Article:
Why Francis Ngannou’s toughest opponent is a UFC contract

Over the years, more than a few UFC champions have had disputes with the promotion. From Tito Ortiz almost boxing Dana White, Randy Couture…

By: John S. Nash | 2 years ago
Why Francis Ngannou’s toughest opponent is a UFC contract
Bloody Elbow 2.0 | Anton Tabuena

Over the years, more than a few UFC champions have had disputes with the promotion. From Tito Ortiz almost boxing Dana White, Randy Couture resigning from the promotion to try and get a fight with Fedor Emelianenko, Georges St-Pierre getting berated by White for not defending the title on the UFC’s schedule, to Jon Jones holding out for a bigger purse, conflict between the UFC and its biggest stars is not unheard of. We can now add current heavyweight champion Francis Ngannou to the list.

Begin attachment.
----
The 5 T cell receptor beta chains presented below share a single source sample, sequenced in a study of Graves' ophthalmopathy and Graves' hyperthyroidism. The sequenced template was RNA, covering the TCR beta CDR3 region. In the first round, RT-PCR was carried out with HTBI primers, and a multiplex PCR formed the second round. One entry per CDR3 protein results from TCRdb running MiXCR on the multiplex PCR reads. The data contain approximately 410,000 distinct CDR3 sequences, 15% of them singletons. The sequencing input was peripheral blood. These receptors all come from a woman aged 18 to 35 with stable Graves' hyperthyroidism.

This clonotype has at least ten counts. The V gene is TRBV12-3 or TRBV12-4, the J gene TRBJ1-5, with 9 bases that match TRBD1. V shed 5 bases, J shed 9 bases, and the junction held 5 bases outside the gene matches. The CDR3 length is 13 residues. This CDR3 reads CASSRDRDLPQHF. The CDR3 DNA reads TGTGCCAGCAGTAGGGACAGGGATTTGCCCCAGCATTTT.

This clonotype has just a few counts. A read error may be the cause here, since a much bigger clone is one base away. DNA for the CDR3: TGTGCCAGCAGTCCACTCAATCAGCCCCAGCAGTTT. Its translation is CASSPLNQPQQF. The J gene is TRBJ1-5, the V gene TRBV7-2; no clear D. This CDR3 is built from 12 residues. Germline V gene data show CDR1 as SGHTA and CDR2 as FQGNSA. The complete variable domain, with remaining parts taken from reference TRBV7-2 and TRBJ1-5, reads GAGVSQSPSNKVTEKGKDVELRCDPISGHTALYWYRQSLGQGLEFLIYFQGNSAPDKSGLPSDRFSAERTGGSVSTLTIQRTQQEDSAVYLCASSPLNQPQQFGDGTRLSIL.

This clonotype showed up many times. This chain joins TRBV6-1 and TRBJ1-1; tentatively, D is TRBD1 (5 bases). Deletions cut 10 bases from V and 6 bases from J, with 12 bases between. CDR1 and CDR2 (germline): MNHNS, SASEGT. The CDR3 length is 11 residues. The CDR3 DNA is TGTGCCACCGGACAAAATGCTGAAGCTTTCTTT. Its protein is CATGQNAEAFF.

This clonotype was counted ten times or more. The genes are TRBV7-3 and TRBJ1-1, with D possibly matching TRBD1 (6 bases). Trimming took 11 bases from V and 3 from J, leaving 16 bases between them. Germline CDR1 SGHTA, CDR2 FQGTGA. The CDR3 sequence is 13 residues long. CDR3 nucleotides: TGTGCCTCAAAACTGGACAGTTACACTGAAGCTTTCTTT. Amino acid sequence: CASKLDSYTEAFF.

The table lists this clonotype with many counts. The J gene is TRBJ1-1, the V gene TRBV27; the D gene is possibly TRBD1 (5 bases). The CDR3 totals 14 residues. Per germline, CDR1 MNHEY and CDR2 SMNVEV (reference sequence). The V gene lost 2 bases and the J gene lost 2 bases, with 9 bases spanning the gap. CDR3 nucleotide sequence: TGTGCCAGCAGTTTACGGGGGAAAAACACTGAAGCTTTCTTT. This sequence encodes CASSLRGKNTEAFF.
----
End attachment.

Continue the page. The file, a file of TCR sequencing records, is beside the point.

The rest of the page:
Ngannou, who was a guest on the MMA Hour last week, shared with Ariel Helwani the details of his disagreement with the UFC. According to Francis, because he was on the last fight of his contract and was intent on a substantial pay increase and better terms in any new deal, the UFC was trying to pressure him into accepting their less-than-desired offer.

As the current holder of the heavyweight title, Ngannou’s valuation is theoretically at its peak. So it is in his best interest to finish out his contract while holding the belt in order to field as many offers as possible with as few as restrictions as possible. The problem, according to Ngannou, is that the UFC is doing everything possible to prevent that potential free agency.